True to the author's need for order, the book, which I received as a review-copy, does not follow the usual chronological order of memoirs, but is instead grouped by subject matter. So, intentionally or not, the book can be seen as a guide for the visitor to the various tasks necessary for daily life in Italy: grocery shopping, general shopping, learning the language, looking for housing, telephoning home, posting letters and packages, getting around, making new friends, getting your hair styled, using the internet, finding doctors and dentists, surviving in a hospital.
As her stay with her husband in Italy progresses, the author's anxieties soften to the point that she can embrace improvised activities and spontaneous social interactions. She admits at that point:
This is how retirement is. You run into something interesting and suddenly the plans you made that morning vaporize and you don't care one whit if they change completely.
Sadly, she relates that when she returns home, she reverts to her old habits. While she may have changed in response to Italy's more relaxed, accepting, highly social, and much kinder culture, the culture of home has not changed. It quickly has the old effect on her, making her high-strung nature return. Italy is therapeutic for the author, but it is a therapy that must be taken continually to be effective. Not a bad reason to move to Italy!
The style of writing reminds me of a letter home to a dear friend, letting them know about the daily struggles of the writer's new adventure. The book is scrupulously edited, with not a typo in sight! There are fifty photographs that compliment the text perfectly. This is an interesting read, about an unusual woman, written from her own unique perspective. I suspect that what the author found most wonderful about Italy is really what so many others find wonderful, but they convince themselves that what they love most is the food, wine, and art. Food, wine, and art do not give the same emotional jolt that a human connection does. I believe it is Italy's moments of human connection that draw people back there, just as they draw this author back to Italy.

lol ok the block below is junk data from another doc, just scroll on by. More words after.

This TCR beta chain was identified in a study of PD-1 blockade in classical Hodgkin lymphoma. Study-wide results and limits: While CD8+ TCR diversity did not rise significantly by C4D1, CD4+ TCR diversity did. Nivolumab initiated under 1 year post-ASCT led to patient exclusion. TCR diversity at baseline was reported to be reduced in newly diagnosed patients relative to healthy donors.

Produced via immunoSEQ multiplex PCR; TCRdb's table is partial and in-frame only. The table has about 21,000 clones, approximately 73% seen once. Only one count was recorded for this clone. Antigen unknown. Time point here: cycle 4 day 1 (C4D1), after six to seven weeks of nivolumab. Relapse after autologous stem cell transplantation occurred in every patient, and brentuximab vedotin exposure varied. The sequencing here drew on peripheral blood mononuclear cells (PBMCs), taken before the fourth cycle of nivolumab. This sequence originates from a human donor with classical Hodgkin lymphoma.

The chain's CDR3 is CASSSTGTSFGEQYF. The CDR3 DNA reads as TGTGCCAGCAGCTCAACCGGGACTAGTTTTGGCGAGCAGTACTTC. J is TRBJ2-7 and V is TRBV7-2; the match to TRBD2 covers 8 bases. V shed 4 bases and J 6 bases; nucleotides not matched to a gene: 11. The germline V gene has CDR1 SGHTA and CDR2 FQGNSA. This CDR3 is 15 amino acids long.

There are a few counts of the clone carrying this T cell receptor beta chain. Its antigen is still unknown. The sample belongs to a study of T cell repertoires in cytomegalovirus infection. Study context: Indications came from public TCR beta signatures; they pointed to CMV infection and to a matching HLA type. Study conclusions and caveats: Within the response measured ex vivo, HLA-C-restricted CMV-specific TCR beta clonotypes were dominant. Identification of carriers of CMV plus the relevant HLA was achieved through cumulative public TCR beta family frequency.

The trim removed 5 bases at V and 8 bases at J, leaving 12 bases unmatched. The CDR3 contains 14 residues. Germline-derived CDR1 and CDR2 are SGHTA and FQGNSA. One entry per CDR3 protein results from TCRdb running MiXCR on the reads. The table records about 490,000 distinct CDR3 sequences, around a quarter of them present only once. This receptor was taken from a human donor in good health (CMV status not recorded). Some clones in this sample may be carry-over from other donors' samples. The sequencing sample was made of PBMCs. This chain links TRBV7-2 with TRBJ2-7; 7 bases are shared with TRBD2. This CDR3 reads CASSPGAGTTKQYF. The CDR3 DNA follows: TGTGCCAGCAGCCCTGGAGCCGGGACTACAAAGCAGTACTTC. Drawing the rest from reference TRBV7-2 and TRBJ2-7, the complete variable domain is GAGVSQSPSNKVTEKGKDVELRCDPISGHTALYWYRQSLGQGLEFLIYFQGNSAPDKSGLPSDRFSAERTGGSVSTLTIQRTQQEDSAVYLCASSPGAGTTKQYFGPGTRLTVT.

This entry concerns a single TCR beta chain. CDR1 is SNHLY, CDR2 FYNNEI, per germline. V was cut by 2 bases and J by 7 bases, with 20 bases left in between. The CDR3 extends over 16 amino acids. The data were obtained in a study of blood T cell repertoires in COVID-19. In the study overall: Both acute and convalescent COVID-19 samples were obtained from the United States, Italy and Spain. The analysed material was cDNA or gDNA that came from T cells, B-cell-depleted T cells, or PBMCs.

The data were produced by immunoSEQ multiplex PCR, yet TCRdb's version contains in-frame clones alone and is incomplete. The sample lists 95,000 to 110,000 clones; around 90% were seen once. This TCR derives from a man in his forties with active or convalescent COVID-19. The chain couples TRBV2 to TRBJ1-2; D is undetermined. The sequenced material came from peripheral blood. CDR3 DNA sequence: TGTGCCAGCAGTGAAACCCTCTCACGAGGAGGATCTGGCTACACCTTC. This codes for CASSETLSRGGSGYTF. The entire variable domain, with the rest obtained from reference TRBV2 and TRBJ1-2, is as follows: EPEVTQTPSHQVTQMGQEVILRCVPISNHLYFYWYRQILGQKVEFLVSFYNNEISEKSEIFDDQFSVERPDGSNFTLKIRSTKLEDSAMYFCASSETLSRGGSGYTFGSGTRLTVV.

From the book's description:
Being a homebody, Nancy never would've spent a year in Italy had it not been for her husband's wanderlust. The couple didn't go there to buy or restore a house or to heal a trauma from the past. As ordinary boomers, they simply wanted to experience "The Dream" - to live in Italy.They settled down in traditional Umbria, just east of Tuscany. Constrained by a strict budget, their experience took on challenges as diverse as getting accustomed to the vagaries of Italian appliances to gathering their own wood. Transportation was by train, bus, bicycle or footpath.What neither of them knew when they began was how the adventure would challenge their habits, upbringing, and outlook on life. Most surprising of all was how the experience would challenge their relationship to each other.A Footpath in Umbria is a celebration of the joys and revelations to be found by changing venues, whether it's living in another country or simply venturing cross town.
This book reminded me of another book that was adapted to film: My House in Umbria. The story is about a group of people who suffer a trauma in Italy, especially a young girl, and they all find solace in Italy's cultural "therapy". Here is the trailer for the film:
A Footpath in Umbria is available as a Kindle e-book and as a paperback edition. Here are links to the books at Amazon.com.
Visit the author's wonderful website and travel blog.
Here is a beautiful and therapeutic two-minute postcard video of Umbria:
This review is by Candida Martinelli, of Candida Martinelli's Italophile Site, and the author of the cozy-murder-mystery novel AN EXTRA VIRGIN PRESSING MURDER, and the young-adult/adult mystery novel series THE VIOLET STRANGE MYSTERIES the first book of which is VIOLET'S PROBLEM.